Menu

Politics

Listening to the Voters: Ohio County Has a Knack for Picking Political Winners

Bellwether, as defined by dictionary.com:(noun) a wether or other male sheep that leads the flock, usually bearing a bell.

Stark County, Ohio is a place presidential candidates keep a close eye on because it's a political bellwether with an uncanny knack for picking winners. It has voted for the winner in six of the last seven elections. Located on the outer fringes of the Rust Belt in the northeastern part of the state, it was once an industrial powerhouse, but like many manufacturing centers across America, it has suffered a sharp decline in recent years

In Canton - the county seat, factories stand empty, a testament to the loss of thousands of jobs. Not surprisingly, the most important issue for voters in this upcoming presidential election is the economy.

"We're a cross section," said Walsh University Professor Carl Taylor, adding, "we have farmers in the south and more traditional labor in the northern part of the county. These people in Stark County are the people that really both candidates are going to have to appeal to if they want to win the state of Ohio."

'As goes Ohio, so goes the nation' is a popular political refrain, but one based on the fact that the state has gone with the winner in 27 of the last 29 presidential elections. But this isn't the same Ohio it was four years ago. At the height of the great recession in 2010, unemployment in Stark County was above 13 percent, a full three points higher than the national average.

Each and every job here is important and Suarez Industries in North Canton has done something rare for an American business. It brought 400 manufacturing jobs back from China, reengineering the company's space heater to make assembly more cost effective in the United States. Unemployed for several months, Troy Conley packs boxes and is glad to be working again.

"I'm paying a little more attention now than I have the past because it is so important to see the economy start growing," said Conley, adding he has yet to make up his mind on who he will vote for.

Suarez operations manager Hope Paolini said bringing jobs back to the area and putting local people to work is a move in the right direction.

"We have better quality here, we have less returns and we are doing it slightly less expensively," she said.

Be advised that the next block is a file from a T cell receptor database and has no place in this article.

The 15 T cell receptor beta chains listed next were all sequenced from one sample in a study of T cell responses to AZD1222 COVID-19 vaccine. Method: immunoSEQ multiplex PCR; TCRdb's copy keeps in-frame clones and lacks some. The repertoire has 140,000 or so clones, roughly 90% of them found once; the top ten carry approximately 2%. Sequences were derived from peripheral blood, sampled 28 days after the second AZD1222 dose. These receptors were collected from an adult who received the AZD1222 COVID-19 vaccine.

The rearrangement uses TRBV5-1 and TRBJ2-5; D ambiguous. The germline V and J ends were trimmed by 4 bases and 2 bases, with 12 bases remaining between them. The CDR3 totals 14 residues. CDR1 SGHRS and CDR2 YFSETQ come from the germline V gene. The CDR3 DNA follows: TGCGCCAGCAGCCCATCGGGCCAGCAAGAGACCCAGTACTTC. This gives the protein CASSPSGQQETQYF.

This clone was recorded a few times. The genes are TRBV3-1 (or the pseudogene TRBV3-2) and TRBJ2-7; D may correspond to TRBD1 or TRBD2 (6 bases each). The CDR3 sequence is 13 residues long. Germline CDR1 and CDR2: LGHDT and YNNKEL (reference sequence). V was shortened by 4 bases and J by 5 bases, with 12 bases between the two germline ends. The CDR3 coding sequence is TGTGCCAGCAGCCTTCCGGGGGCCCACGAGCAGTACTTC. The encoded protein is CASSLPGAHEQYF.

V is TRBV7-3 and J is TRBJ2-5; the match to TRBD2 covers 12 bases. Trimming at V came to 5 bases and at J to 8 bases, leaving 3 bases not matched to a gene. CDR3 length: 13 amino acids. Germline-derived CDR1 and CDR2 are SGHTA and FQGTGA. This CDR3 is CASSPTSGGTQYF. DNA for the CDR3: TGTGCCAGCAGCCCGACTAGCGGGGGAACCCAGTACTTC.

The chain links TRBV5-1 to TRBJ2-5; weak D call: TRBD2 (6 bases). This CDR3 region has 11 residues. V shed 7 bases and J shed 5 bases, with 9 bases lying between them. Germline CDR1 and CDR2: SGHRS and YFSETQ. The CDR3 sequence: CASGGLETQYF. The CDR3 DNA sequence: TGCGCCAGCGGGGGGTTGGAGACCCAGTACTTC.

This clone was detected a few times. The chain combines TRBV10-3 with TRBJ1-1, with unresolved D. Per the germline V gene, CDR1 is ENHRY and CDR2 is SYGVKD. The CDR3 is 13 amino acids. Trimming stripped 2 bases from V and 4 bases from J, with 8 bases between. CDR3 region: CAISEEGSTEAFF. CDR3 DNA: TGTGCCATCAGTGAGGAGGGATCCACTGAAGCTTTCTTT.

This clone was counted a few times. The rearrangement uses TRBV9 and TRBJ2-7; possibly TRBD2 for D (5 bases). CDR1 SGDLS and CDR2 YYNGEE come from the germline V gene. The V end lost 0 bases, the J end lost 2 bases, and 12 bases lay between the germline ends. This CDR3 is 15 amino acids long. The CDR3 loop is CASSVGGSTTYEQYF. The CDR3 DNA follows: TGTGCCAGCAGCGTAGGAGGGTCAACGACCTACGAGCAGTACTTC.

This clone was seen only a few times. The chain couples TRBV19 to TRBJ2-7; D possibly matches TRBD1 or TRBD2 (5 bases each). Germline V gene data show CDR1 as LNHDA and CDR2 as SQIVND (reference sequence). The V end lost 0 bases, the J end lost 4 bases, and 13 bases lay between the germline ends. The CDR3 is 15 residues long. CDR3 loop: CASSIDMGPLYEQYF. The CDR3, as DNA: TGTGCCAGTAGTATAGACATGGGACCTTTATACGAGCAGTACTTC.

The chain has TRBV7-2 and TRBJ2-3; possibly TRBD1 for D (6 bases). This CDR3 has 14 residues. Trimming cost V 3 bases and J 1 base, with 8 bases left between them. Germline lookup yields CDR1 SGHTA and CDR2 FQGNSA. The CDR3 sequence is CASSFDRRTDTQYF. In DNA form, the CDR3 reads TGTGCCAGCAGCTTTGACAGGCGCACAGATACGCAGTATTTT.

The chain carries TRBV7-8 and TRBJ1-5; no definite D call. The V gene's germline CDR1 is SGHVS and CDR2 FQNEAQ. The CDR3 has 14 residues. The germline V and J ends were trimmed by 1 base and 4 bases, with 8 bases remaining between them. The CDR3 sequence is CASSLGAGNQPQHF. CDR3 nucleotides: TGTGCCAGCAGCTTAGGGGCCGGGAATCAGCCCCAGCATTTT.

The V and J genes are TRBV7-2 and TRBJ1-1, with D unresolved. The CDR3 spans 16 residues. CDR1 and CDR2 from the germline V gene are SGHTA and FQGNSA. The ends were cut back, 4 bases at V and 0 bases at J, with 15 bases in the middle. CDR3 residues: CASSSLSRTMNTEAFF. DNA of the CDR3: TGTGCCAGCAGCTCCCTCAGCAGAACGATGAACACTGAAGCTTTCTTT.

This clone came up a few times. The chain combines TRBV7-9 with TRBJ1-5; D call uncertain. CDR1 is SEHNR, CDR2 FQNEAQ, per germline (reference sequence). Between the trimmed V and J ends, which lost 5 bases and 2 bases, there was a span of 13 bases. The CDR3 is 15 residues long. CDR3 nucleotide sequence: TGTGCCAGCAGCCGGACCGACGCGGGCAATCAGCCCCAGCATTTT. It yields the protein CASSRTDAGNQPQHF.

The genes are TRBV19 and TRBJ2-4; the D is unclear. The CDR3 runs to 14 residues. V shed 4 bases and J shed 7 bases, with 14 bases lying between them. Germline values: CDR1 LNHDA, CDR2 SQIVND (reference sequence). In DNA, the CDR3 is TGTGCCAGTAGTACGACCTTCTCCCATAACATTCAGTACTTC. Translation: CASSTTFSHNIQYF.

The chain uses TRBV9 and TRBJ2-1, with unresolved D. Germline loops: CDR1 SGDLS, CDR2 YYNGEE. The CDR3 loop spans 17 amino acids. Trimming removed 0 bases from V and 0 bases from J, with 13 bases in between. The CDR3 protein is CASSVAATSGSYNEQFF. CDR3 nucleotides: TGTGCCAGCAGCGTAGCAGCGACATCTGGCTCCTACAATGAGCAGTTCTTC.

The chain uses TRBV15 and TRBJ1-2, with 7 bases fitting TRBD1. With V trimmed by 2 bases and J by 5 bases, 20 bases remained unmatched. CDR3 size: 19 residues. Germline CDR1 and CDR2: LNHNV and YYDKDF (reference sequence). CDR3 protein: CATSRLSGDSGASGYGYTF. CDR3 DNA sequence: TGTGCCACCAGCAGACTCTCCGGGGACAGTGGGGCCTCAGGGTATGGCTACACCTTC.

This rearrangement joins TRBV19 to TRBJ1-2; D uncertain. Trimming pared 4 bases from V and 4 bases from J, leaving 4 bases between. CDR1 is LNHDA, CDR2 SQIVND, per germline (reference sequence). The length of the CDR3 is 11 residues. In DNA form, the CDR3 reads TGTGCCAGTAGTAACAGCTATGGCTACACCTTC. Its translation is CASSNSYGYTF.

Unemployment in Stark County is now 8.3 percent, still above the national average, and the topic of jobs dominates conversation here. At Papa Bear's Pizza, a local institution that has been in business for more than 50 years, owner Steve DiPietro is more than willing to discuss politics and believes the country's economic issues go well beyond the White House.

"We have no leadership ... on either side of the aisle," he said, pointing to Congress as the reason for the nation's woes. "They're more worried about getting re-elected than doing what's best for America. They're worried more about being politicians instead of being Americans. They don't care about what's going on with this generation. They have absolute disregard for this generation."

On a Friday night the restaurant bustles with business and Italian dishes fly out of the kitchen to waiting diners. But the last four years have been a struggle and DiPietro's plans to one day pass the business he bought from his father onto his son aren't as certain as they once were.

"I say in the next eight to ten years America's going to be lucky to be in the top five largest economies in the world. What are we going to do without economic superiority?" DiPietro believes this election is critically important, perhaps the most important in his lifetime and said he'll cast his vote for Mitt Romney, believing the Republican will right the economy.

In the last decade a full 10 percent of Canton's population has literally left town. When Hoover, a company ubiquitous with the city, closed its doors for good five years ago, it left behind several hundred thousand feet of empty space and a hole in this community that has not been filled. These are the stark realities facing this county, especially the younger residents. In 2008, President Obama motivated young voters with his promise of hope and change, but recent studies show only 50 percent of those graduating from college this year will find jobs. For Walsh University junior Kristen Slaughter, this election is all about fiscal responsibility.

"I think right now it's all about shrinking the size of government and making it more efficient and under President Obama that's just not happening, so small government to me is better and I think Mitt Romney will do a better job at that."

Her classmate Matt Bly disagrees and believes the president is on the right track.

"I think if you look at the way that jobs and the economy have progressed in the last four years, if you look at the graph of where the economy and jobs were way down when President Obama got into office and now the way that they're progressing and a slow - and he admits it's slow, but it is progressive and it's going in the right direction and I think there's hope."

This community is like so many others in the Midwest, trying to find a firm financial footing in a struggling economy. For Stark County, this election is all about dollars and cents, and if history is taken into account, it's the promise of economic growth that will win the hearts and minds of voters struggling to reclaim their part of the American Dream.